Wednesday, April 2, 2014


Ledge for anti-aircraft guns
I continue exploring this communist caveland of Viengxay, and now I'm climbing many, many steps up the stone mountain. The steep climb is enough to make my long legs sore. 

Finally, we reach a large ledge that has been cut right into the limestone of the mountainside. It’s a steep drop below me, with a commanding view beyond. In the distance are more mountains, with feathery clouds dotting their peaks. Beautiful rolling farmers fields are swathed in many shades of green. 

My guide Kale tells me his family is from Viengxay; his parents were farmers here during those fearful times of war. He says that when they were out working the fields then, and enemy aircraft came, they ran into the jungle or into the caves to hide. When day time air attacks became frequent, they could hardly get any work done at all. So they began working fields at night. 

The commanding view from this ledge is no accident, because this vantage point was once the site of a Pathet Lao anti-aircraft emplacement. The old guns are gone, but a sign here describes what days were like back then. 

“Defending Viengxay

Anti-aircraft guns were fixed inside this cave and on the plain below. The Anti-aircraft gunnery commander was situated high in this cave, where there was a good view across the plain to the west. From here field telephones were used to command the gun emplacements on the plain and to direct fire at the incoming enemy aircraft. Warning sirens on top of the peaks were set off when incoming planes were spotted. 
Anti-aircraft gunner's view of plains and mountains surrounding Viengxay
Anti-aircraft gunners sat here for hours on end surveying the skies to the west. They were waiting for American bombers to arrive from their bases in northern Thailand, mainly from a specially constructed base in Udon Thani, or Royal Lao Government aircraft from Vientiane. When the bombers were seen, the noise from the guns firing from inside the confined space of the cave must have been deafening. For the gunners on the open plains below, the risks were even higher than for their comrades in the caves, as they were directly exposed to attacking aircraft. You can see bomb craters just below this cliff, at the base of the stairs to the Artillery Cave.”

I peer down at the ground to look for the craters, but they're difficult to see with the thick brush below. It may not be entirely safe down there either. Even though there have been three decades for erosion to fill in many of the old craters, there are still many unexploded bombs in the ground all around Viengxay. 

Farmers still find these old bombs when they're out plowing fields in the region. Being a farmer can be a hazardous profession in Laos. 

'Elephant Cave', the largest cave in the underground communist city

Continuing on, I finally reach the biggest cave in all of Viengxay, and it’s an impressive sight. I’m gawking at the cave of Xanglot, which translates as ‘Elephant Pass Cave’. The jagged and uneven limestone ceiling curves from 20 feet high at the sides, up to more than 30 feet near the middle. The cave is well named; a full grown Asian elephant could walk in through one end of this cave, and straight out the other.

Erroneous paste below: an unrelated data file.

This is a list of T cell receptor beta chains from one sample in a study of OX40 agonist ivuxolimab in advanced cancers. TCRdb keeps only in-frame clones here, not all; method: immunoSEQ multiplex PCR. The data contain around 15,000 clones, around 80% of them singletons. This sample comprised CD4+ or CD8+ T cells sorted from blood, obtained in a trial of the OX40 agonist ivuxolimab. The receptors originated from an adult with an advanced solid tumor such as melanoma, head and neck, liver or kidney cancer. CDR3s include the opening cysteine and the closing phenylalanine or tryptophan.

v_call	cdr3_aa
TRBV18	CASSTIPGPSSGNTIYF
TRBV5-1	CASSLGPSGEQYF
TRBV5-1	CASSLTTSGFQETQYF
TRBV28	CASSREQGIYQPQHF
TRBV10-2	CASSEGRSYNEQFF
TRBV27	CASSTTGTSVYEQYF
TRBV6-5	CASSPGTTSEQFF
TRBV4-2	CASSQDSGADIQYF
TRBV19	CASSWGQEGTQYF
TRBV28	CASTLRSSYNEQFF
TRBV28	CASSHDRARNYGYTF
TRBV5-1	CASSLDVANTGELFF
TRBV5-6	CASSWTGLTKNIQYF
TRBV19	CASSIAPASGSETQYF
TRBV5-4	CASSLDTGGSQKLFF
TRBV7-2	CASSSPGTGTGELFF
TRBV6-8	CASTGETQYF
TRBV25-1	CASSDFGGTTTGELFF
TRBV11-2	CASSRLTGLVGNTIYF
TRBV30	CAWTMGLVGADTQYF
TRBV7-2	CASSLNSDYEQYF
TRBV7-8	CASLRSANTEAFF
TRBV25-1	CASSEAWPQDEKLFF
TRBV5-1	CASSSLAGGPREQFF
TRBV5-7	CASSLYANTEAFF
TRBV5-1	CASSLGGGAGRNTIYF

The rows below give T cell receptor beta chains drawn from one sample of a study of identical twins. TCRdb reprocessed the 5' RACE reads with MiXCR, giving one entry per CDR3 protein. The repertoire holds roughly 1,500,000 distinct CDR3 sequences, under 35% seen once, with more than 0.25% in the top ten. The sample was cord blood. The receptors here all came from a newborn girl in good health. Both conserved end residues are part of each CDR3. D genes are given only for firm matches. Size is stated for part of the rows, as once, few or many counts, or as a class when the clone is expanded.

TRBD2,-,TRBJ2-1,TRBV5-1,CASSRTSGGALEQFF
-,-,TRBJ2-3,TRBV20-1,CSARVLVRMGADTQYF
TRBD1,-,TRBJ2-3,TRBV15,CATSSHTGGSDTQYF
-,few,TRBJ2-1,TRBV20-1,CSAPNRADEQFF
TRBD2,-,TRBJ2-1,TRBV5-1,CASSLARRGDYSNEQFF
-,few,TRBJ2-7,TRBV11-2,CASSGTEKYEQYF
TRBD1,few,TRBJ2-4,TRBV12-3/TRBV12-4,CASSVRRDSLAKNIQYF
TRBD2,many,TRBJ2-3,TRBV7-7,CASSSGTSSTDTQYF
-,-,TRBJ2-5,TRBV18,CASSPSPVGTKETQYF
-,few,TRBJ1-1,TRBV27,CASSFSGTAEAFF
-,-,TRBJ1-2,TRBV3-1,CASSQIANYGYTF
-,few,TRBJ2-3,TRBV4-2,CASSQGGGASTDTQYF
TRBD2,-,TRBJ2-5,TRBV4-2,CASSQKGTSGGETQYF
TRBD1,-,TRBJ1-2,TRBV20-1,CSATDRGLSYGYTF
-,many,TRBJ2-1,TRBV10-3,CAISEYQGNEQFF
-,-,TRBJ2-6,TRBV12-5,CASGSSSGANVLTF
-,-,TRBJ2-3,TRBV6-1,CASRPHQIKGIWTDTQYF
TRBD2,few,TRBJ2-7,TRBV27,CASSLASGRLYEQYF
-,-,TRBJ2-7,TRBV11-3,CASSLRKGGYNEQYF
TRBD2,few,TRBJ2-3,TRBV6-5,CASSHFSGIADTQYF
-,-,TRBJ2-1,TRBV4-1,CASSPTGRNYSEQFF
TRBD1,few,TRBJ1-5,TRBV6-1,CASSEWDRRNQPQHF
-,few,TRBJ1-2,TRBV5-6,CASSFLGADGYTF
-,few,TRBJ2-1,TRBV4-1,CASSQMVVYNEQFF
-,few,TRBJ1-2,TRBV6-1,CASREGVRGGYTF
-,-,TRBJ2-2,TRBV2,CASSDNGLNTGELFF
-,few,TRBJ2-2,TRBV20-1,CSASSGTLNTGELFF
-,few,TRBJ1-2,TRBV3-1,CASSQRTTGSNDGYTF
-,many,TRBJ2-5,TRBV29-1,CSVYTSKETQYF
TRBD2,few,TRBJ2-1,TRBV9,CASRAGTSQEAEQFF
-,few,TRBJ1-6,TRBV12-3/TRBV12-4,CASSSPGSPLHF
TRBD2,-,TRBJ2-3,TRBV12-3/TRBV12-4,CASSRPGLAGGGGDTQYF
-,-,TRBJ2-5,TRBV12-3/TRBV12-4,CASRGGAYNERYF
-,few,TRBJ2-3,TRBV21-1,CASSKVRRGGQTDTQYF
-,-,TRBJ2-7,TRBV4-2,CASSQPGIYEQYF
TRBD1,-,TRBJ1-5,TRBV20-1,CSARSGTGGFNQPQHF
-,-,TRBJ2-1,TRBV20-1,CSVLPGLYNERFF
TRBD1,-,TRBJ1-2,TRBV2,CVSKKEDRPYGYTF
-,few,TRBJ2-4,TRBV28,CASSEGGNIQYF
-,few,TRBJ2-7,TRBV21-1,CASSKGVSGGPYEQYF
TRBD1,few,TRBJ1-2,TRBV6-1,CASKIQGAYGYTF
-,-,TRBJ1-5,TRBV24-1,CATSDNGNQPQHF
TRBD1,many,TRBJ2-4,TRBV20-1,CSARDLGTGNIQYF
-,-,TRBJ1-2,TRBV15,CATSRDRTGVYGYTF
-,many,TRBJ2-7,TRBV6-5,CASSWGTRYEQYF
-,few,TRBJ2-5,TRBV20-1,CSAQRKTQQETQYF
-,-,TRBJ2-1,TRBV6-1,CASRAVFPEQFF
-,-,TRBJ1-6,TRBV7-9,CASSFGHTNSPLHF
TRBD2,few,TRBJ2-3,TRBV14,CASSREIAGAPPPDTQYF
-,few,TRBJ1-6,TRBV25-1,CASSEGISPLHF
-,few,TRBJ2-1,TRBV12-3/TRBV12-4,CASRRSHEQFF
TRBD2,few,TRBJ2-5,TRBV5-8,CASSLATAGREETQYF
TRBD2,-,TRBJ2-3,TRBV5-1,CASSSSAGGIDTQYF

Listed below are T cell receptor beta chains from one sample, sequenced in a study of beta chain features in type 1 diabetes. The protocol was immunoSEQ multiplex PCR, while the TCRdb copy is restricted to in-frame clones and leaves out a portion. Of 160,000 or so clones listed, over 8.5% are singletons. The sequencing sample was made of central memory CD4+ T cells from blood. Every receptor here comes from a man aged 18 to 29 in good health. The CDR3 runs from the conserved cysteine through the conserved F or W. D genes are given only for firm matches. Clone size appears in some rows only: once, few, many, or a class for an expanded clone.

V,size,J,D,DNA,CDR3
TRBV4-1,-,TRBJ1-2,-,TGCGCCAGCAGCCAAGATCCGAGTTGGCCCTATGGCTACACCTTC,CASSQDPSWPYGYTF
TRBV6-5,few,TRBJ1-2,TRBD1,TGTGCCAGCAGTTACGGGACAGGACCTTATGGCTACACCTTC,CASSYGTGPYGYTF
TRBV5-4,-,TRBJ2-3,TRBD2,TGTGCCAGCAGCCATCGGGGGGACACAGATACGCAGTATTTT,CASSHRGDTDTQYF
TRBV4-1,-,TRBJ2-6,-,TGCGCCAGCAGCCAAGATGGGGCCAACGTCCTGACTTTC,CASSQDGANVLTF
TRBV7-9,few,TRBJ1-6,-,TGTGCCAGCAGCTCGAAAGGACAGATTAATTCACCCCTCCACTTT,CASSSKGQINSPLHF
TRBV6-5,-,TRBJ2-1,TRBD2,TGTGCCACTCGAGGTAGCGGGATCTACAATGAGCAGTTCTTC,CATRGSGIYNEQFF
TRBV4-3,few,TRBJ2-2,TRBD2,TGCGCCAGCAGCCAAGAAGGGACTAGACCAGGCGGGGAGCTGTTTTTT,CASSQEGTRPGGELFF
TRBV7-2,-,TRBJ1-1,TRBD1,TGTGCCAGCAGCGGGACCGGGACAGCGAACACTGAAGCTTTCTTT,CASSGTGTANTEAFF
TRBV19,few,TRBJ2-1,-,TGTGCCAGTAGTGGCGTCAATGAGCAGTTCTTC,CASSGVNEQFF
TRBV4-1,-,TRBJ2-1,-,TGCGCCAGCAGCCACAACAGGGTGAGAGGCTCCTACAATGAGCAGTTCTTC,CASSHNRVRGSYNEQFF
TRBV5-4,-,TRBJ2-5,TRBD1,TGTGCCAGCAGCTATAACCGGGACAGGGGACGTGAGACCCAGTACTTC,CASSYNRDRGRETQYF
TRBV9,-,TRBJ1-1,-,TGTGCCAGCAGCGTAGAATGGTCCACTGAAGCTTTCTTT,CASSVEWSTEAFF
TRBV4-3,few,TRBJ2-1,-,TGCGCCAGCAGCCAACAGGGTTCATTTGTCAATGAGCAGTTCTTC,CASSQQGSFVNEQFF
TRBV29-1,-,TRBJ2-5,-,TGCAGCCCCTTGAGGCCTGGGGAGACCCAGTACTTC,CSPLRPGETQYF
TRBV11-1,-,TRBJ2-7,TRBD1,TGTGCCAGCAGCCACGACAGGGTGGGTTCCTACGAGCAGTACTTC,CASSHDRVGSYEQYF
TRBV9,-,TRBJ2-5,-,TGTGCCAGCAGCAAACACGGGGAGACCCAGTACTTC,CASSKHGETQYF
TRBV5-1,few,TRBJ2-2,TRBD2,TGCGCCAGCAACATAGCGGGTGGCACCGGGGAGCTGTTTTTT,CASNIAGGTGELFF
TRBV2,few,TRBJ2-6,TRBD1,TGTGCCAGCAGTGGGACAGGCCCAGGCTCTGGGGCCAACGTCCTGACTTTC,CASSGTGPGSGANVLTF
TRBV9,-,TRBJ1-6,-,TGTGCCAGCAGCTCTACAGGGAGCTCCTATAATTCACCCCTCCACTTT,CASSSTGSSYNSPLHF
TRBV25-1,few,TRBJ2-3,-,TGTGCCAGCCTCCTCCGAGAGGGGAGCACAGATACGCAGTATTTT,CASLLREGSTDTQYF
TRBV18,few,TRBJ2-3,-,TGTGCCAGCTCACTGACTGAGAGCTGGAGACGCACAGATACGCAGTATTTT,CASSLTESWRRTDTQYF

In the underground world that made up wartime Viengxay, this was an important political center. There were official functions in this huge cave; communist party rallys and propaganda meetings.  For the Pathet Lao, this was kind of like Moscow’s Red Square, only in a bomb shelter. It was also used as a lecture hall for military training. 

Thanks to it’s larger entrances, I have plenty of light to see. At the far end is a curious sight, a theatrical stage. That reveals this place's other name: 'Theater Cave'. 
Photo display of old wartime performances and rallies

The cave stage is complete with an orchestra pit, and a room in the wings for costume changes. The stage floor isn’t made of wood though, it’s smoothened bedrock. I imagine there wasn’t much tap dancing here. 

Out in front, the audience section had room for 2,000 comrades, where they sat out on the bare rock floor to enjoy the show. 

In the sheltered, underground life that everyone in wartime Viengxay endured, this was one of the few places where the soldiers and locals could enjoy themselves and forget about the bombings for a while. 

There were cultural shows, circus acts, and singing with live music for the party faithful. There were even special appearances by female performers doing traditional dances, brought all the way in from Vietnam. These were the communist versions of USO shows. It wasn’t Bob Hope, but it did a lot to lift their spirits and boost morale. 

Visitor walks across the old empty stage

The Theater Cave still gets some use nowadays; the local community uses it as a venue for the Laotian New Year’s celebration. But for the most part, the old stage is quiet and bare; even the old curtain has been removed. 

The days when Pathet Lao troops here, enjoyed the communist version of vaudeville underneath a mountain, are now only distant memories. 

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